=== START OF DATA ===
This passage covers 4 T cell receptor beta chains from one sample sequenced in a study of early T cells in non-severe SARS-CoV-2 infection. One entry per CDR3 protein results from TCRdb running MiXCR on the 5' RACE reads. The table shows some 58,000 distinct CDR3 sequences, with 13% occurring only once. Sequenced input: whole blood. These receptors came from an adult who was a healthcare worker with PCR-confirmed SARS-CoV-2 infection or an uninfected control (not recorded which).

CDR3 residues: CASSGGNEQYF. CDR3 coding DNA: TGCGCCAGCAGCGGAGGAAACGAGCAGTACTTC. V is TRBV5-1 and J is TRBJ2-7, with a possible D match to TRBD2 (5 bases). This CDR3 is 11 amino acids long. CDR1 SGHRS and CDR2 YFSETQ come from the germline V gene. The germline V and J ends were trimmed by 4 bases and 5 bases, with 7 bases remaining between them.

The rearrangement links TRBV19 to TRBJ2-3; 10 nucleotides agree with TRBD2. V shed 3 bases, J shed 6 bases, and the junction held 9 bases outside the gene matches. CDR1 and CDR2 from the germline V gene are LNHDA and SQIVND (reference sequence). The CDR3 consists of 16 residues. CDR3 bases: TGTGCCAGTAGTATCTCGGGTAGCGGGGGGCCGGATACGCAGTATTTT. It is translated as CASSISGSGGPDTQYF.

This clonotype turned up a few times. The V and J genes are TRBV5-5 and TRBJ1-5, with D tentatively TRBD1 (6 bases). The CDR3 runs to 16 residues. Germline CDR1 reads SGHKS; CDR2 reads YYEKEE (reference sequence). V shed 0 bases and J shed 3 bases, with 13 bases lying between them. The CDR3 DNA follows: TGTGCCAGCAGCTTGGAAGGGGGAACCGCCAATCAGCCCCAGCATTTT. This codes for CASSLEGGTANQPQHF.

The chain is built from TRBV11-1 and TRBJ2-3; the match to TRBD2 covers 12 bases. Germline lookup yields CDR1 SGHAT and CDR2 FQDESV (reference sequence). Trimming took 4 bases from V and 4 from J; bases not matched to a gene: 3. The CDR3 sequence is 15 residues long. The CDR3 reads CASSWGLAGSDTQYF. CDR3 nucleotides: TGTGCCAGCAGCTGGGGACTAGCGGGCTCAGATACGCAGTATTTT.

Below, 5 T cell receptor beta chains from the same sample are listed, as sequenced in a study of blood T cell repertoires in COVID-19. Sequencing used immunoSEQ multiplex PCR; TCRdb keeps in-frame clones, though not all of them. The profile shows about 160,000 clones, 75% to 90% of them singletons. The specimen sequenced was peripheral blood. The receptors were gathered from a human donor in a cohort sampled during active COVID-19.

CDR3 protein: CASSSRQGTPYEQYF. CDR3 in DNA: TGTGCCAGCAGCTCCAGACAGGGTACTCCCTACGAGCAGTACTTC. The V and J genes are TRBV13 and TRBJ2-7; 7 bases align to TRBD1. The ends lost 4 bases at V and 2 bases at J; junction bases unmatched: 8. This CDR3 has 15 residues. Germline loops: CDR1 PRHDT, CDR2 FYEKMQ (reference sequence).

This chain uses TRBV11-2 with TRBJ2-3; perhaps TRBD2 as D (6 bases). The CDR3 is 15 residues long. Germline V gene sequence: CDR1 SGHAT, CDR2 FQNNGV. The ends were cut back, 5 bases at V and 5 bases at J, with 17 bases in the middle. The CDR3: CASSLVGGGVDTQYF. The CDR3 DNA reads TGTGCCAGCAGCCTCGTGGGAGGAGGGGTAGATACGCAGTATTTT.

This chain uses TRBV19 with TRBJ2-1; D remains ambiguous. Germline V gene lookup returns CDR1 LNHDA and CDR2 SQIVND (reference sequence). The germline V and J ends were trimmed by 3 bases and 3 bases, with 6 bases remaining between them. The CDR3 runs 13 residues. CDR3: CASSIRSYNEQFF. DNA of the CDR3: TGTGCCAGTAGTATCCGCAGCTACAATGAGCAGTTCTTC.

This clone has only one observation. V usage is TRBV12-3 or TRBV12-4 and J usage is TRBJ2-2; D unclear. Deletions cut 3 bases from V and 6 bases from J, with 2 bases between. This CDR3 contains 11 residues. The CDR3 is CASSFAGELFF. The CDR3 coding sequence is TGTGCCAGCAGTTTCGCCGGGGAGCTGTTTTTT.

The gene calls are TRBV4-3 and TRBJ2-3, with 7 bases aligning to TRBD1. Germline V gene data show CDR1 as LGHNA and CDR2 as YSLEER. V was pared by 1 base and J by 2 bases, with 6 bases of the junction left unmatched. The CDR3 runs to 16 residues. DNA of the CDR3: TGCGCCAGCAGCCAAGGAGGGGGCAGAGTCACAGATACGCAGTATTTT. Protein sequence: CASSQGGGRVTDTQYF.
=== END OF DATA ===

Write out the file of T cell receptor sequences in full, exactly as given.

This passage covers 4 T cell receptor beta chains from one sample sequenced in a study of early T cells in non-severe SARS-CoV-2 infection. One entry per CDR3 protein results from TCRdb running MiXCR on the 5' RACE reads. The table shows some 58,000 distinct CDR3 sequences, with 13% occurring only once. Sequenced input: whole blood. These receptors came from an adult who was a healthcare worker with PCR-confirmed SARS-CoV-2 infection or an uninfected control (not recorded which).

CDR3 residues: CASSGGNEQYF. CDR3 coding DNA: TGCGCCAGCAGCGGAGGAAACGAGCAGTACTTC. V is TRBV5-1 and J is TRBJ2-7, with a possible D match to TRBD2 (5 bases). This CDR3 is 11 amino acids long. CDR1 SGHRS and CDR2 YFSETQ come from the germline V gene. The germline V and J ends were trimmed by 4 bases and 5 bases, with 7 bases remaining between them.

The rearrangement links TRBV19 to TRBJ2-3; 10 nucleotides agree with TRBD2. V shed 3 bases, J shed 6 bases, and the junction held 9 bases outside the gene matches. CDR1 and CDR2 from the germline V gene are LNHDA and SQIVND (reference sequence). The CDR3 consists of 16 residues. CDR3 bases: TGTGCCAGTAGTATCTCGGGTAGCGGGGGGCCGGATACGCAGTATTTT. It is translated as CASSISGSGGPDTQYF.

This clonotype turned up a few times. The V and J genes are TRBV5-5 and TRBJ1-5, with D tentatively TRBD1 (6 bases). The CDR3 runs to 16 residues. Germline CDR1 reads SGHKS; CDR2 reads YYEKEE (reference sequence). V shed 0 bases and J shed 3 bases, with 13 bases lying between them. The CDR3 DNA follows: TGTGCCAGCAGCTTGGAAGGGGGAACCGCCAATCAGCCCCAGCATTTT. This codes for CASSLEGGTANQPQHF.

The chain is built from TRBV11-1 and TRBJ2-3; the match to TRBD2 covers 12 bases. Germline lookup yields CDR1 SGHAT and CDR2 FQDESV (reference sequence). Trimming took 4 bases from V and 4 from J; bases not matched to a gene: 3. The CDR3 sequence is 15 residues long. The CDR3 reads CASSWGLAGSDTQYF. CDR3 nucleotides: TGTGCCAGCAGCTGGGGACTAGCGGGCTCAGATACGCAGTATTTT.

Below, 5 T cell receptor beta chains from the same sample are listed, as sequenced in a study of blood T cell repertoires in COVID-19. Sequencing used immunoSEQ multiplex PCR; TCRdb keeps in-frame clones, though not all of them. The profile shows about 160,000 clones, 75% to 90% of them singletons. The specimen sequenced was peripheral blood. The receptors were gathered from a human donor in a cohort sampled during active COVID-19.

CDR3 protein: CASSSRQGTPYEQYF. CDR3 in DNA: TGTGCCAGCAGCTCCAGACAGGGTACTCCCTACGAGCAGTACTTC. The V and J genes are TRBV13 and TRBJ2-7; 7 bases align to TRBD1. The ends lost 4 bases at V and 2 bases at J; junction bases unmatched: 8. This CDR3 has 15 residues. Germline loops: CDR1 PRHDT, CDR2 FYEKMQ (reference sequence).

This chain uses TRBV11-2 with TRBJ2-3; perhaps TRBD2 as D (6 bases). The CDR3 is 15 residues long. Germline V gene sequence: CDR1 SGHAT, CDR2 FQNNGV. The ends were cut back, 5 bases at V and 5 bases at J, with 17 bases in the middle. The CDR3: CASSLVGGGVDTQYF. The CDR3 DNA reads TGTGCCAGCAGCCTCGTGGGAGGAGGGGTAGATACGCAGTATTTT.

This chain uses TRBV19 with TRBJ2-1; D remains ambiguous. Germline V gene lookup returns CDR1 LNHDA and CDR2 SQIVND (reference sequence). The germline V and J ends were trimmed by 3 bases and 3 bases, with 6 bases remaining between them. The CDR3 runs 13 residues. CDR3: CASSIRSYNEQFF. DNA of the CDR3: TGTGCCAGTAGTATCCGCAGCTACAATGAGCAGTTCTTC.

This clone has only one observation. V usage is TRBV12-3 or TRBV12-4 and J usage is TRBJ2-2; D unclear. Deletions cut 3 bases from V and 6 bases from J, with 2 bases between. This CDR3 contains 11 residues. The CDR3 is CASSFAGELFF. The CDR3 coding sequence is TGTGCCAGCAGTTTCGCCGGGGAGCTGTTTTTT.

The gene calls are TRBV4-3 and TRBJ2-3, with 7 bases aligning to TRBD1. Germline V gene data show CDR1 as LGHNA and CDR2 as YSLEER. V was pared by 1 base and J by 2 bases, with 6 bases of the junction left unmatched. The CDR3 runs to 16 residues. DNA of the CDR3: TGCGCCAGCAGCCAAGGAGGGGGCAGAGTCACAGATACGCAGTATTTT. Protein sequence: CASSQGGGRVTDTQYF.